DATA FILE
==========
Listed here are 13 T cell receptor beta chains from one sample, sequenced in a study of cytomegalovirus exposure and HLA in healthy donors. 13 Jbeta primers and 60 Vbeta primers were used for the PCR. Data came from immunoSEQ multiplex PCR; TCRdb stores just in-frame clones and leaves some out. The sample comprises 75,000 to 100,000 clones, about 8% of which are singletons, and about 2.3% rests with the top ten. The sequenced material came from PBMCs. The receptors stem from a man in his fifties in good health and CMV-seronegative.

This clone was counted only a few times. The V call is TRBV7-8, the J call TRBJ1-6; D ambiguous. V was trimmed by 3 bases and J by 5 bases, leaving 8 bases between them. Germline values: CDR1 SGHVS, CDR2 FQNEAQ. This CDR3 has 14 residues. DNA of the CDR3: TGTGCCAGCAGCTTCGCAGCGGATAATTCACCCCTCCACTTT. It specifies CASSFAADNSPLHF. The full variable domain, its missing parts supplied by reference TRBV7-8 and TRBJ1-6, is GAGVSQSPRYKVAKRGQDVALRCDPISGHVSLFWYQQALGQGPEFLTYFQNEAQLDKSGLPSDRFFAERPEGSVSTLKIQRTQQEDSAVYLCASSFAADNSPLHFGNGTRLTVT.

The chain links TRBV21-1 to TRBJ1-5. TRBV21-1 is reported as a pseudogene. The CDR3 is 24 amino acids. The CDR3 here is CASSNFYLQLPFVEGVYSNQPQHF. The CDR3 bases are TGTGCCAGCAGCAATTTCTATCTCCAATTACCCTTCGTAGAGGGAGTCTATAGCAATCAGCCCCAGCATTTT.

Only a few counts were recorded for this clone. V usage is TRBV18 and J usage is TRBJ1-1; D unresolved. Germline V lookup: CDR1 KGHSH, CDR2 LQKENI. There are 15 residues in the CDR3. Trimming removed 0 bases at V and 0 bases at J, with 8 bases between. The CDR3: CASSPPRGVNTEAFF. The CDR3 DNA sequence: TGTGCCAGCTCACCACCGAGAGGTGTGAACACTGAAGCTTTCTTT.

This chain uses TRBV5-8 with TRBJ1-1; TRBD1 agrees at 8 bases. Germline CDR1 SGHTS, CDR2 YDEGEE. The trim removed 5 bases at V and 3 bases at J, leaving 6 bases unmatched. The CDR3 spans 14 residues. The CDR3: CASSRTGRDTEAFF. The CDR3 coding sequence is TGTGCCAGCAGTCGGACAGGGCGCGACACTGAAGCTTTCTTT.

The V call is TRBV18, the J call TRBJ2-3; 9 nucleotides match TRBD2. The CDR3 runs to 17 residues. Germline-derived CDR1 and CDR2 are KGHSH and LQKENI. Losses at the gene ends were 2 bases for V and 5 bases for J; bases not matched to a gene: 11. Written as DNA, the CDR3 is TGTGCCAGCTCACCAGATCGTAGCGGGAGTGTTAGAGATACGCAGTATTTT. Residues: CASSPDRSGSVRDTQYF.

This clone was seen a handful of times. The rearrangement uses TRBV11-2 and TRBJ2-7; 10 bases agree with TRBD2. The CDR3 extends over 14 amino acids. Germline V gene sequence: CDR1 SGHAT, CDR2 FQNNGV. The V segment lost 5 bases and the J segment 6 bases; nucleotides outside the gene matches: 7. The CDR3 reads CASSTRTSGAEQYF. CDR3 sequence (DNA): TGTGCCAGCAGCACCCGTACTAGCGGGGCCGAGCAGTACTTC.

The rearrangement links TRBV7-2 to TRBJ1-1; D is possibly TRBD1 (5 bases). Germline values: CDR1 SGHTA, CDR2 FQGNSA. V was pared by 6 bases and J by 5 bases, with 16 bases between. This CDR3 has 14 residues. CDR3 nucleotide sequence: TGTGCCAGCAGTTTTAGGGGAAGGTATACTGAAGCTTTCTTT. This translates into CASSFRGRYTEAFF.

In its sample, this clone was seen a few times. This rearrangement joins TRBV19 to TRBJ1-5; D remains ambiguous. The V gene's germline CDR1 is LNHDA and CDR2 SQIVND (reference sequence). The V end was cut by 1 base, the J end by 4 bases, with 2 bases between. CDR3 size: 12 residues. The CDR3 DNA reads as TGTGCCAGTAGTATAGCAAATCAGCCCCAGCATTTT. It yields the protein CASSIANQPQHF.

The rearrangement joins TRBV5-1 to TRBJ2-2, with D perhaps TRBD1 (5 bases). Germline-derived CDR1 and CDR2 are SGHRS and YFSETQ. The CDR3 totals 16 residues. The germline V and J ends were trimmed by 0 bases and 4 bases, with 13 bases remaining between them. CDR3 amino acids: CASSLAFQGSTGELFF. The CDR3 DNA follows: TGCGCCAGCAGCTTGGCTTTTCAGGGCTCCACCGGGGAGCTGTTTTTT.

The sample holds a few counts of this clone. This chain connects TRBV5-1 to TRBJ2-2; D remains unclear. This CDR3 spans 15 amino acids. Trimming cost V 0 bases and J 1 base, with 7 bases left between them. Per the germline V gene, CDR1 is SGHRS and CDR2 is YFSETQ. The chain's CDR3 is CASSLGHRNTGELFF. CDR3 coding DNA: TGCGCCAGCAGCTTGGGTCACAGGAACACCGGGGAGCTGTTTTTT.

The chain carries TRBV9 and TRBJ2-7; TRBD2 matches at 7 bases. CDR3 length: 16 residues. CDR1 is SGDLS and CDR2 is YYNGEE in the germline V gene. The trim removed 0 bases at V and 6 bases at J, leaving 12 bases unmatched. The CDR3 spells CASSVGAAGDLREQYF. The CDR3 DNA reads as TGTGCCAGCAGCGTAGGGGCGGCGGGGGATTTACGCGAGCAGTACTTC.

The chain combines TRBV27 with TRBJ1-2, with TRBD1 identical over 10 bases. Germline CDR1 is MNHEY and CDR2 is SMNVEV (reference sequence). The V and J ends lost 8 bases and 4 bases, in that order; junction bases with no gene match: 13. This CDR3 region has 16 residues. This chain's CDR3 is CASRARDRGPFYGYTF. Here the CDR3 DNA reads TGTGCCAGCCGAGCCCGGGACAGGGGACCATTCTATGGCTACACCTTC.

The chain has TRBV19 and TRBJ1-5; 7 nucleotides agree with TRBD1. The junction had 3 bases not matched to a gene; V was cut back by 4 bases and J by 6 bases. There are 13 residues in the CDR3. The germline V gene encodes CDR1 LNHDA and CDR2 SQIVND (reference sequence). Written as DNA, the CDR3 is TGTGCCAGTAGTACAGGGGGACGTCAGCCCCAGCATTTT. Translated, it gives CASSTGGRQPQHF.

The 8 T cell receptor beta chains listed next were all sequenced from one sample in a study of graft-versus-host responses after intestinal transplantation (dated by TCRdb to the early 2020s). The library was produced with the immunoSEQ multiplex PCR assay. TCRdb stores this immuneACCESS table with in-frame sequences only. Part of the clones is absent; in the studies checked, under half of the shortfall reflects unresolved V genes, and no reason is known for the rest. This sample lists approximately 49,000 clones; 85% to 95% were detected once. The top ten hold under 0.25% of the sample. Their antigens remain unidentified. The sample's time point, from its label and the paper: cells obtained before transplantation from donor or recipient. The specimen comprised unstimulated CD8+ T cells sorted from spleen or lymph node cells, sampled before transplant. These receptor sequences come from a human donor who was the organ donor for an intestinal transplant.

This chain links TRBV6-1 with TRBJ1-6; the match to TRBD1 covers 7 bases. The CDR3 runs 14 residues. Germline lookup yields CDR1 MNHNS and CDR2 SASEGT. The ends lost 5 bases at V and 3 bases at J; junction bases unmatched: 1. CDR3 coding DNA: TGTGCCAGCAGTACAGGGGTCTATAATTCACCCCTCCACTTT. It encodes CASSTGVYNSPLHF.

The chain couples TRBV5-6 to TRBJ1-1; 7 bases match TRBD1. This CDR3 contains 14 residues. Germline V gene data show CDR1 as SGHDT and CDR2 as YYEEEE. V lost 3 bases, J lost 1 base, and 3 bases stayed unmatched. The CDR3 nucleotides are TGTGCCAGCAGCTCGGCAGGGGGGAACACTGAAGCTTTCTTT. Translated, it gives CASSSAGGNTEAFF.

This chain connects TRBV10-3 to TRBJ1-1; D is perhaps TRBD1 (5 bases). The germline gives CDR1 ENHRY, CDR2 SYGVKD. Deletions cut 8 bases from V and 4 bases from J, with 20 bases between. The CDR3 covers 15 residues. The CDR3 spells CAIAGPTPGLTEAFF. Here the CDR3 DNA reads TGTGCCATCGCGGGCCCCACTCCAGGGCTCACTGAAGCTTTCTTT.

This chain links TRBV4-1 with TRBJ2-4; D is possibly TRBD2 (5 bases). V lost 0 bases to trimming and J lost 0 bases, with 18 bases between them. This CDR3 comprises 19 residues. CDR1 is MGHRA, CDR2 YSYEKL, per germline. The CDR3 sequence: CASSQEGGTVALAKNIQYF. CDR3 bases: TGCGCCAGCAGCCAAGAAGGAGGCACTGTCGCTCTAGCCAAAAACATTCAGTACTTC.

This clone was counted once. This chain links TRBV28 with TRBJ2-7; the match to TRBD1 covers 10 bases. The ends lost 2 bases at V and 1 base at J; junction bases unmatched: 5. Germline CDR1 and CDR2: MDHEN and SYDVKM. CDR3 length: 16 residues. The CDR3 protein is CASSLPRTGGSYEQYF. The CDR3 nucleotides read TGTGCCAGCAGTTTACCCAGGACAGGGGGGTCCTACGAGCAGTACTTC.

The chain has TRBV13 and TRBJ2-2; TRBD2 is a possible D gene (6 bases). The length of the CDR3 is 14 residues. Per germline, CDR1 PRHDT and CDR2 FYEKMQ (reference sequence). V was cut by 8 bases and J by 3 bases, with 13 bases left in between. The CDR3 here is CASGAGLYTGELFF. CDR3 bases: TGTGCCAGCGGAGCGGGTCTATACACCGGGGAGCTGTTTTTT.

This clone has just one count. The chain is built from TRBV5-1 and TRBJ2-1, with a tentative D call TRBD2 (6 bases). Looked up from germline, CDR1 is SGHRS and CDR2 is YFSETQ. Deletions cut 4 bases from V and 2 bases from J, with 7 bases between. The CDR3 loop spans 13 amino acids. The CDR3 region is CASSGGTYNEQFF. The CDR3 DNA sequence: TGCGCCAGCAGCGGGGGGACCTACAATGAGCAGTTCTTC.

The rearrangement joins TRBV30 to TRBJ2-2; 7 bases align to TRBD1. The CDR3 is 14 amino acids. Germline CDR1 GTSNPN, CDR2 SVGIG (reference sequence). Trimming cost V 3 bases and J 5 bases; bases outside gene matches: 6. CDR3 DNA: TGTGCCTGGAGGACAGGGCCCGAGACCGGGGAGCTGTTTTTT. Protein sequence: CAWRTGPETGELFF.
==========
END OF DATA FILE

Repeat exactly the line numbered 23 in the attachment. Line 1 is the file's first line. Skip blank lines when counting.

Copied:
The rearrangement joins TRBV30 to TRBJ2-2; 7 bases align to TRBD1. The CDR3 is 14 amino acids. Germline CDR1 GTSNPN, CDR2 SVGIG (reference sequence). Trimming cost V 3 bases and J 5 bases; bases outside gene matches: 6. CDR3 DNA: TGTGCCTGGAGGACAGGGCCCGAGACCGGGGAGCTGTTTTTT. Protein sequence: CAWRTGPETGELFF.